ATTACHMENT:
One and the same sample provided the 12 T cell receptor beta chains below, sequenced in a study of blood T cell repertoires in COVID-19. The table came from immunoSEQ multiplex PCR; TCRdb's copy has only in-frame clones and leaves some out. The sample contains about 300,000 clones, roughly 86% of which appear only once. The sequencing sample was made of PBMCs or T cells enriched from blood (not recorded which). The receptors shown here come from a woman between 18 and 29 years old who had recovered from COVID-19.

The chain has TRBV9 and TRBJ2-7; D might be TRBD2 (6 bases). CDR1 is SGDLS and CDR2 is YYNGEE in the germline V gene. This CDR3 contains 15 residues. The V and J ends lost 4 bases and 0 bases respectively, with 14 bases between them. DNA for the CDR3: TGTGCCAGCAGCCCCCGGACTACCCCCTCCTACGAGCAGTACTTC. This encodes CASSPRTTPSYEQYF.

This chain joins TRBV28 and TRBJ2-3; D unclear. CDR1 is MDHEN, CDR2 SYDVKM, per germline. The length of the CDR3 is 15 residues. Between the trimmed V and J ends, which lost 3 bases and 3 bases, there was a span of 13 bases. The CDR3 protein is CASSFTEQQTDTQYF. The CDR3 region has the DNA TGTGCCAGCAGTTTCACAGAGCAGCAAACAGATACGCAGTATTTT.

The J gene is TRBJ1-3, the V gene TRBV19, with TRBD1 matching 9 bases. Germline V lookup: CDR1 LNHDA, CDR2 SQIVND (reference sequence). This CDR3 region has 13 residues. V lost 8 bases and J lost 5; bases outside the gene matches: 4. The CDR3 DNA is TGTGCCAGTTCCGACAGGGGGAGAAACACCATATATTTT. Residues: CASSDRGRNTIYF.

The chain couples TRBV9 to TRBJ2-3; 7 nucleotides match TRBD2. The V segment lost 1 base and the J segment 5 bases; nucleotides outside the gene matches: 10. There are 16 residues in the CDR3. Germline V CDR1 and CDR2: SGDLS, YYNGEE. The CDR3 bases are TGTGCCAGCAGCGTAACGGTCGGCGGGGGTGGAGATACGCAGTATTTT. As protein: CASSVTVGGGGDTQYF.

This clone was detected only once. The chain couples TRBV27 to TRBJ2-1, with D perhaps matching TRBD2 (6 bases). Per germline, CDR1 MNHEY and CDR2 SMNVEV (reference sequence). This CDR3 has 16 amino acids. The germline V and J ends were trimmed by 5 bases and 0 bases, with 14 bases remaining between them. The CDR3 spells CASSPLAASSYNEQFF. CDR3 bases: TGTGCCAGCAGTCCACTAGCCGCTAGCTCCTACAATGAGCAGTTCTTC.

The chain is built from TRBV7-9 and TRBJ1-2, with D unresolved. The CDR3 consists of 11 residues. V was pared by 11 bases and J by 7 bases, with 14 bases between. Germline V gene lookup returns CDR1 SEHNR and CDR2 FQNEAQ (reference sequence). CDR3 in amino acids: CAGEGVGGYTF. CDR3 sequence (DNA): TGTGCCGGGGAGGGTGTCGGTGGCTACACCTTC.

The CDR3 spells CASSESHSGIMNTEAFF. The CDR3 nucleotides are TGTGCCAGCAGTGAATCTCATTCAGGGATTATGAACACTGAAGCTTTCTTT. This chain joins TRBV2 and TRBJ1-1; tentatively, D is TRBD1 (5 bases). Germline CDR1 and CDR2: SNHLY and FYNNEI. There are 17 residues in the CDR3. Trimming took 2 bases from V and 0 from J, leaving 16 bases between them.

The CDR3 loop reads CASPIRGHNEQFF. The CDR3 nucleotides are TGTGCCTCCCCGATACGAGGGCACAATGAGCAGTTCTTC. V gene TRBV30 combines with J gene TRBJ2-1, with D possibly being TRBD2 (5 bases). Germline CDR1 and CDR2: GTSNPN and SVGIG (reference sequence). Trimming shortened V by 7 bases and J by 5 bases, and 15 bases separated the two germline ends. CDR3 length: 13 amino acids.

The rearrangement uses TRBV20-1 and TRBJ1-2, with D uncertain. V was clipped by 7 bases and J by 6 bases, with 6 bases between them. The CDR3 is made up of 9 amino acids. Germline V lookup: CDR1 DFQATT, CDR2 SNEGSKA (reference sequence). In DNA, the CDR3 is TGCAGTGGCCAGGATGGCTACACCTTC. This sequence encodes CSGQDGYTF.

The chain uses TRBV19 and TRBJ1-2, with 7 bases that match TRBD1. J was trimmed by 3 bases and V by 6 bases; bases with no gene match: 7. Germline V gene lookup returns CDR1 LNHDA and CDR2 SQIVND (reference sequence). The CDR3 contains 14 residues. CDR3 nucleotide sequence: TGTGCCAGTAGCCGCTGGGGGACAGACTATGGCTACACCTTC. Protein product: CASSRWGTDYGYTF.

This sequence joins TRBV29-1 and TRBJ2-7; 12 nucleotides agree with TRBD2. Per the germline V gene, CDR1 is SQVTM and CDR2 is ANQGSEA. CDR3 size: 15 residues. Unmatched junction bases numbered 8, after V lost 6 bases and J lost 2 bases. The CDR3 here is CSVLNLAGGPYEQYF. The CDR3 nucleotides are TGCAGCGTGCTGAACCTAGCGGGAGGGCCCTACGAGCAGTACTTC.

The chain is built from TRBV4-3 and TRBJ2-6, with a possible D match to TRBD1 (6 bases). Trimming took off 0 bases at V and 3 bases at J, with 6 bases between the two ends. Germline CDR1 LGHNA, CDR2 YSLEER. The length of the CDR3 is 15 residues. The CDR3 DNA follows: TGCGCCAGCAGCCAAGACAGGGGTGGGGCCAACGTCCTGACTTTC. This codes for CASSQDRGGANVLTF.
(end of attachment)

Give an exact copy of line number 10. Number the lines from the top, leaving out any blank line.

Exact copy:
The rearrangement uses TRBV20-1 and TRBJ1-2, with D uncertain. V was clipped by 7 bases and J by 6 bases, with 6 bases between them. The CDR3 is made up of 9 amino acids. Germline V lookup: CDR1 DFQATT, CDR2 SNEGSKA (reference sequence). In DNA, the CDR3 is TGCAGTGGCCAGGATGGCTACACCTTC. This sequence encodes CSGQDGYTF.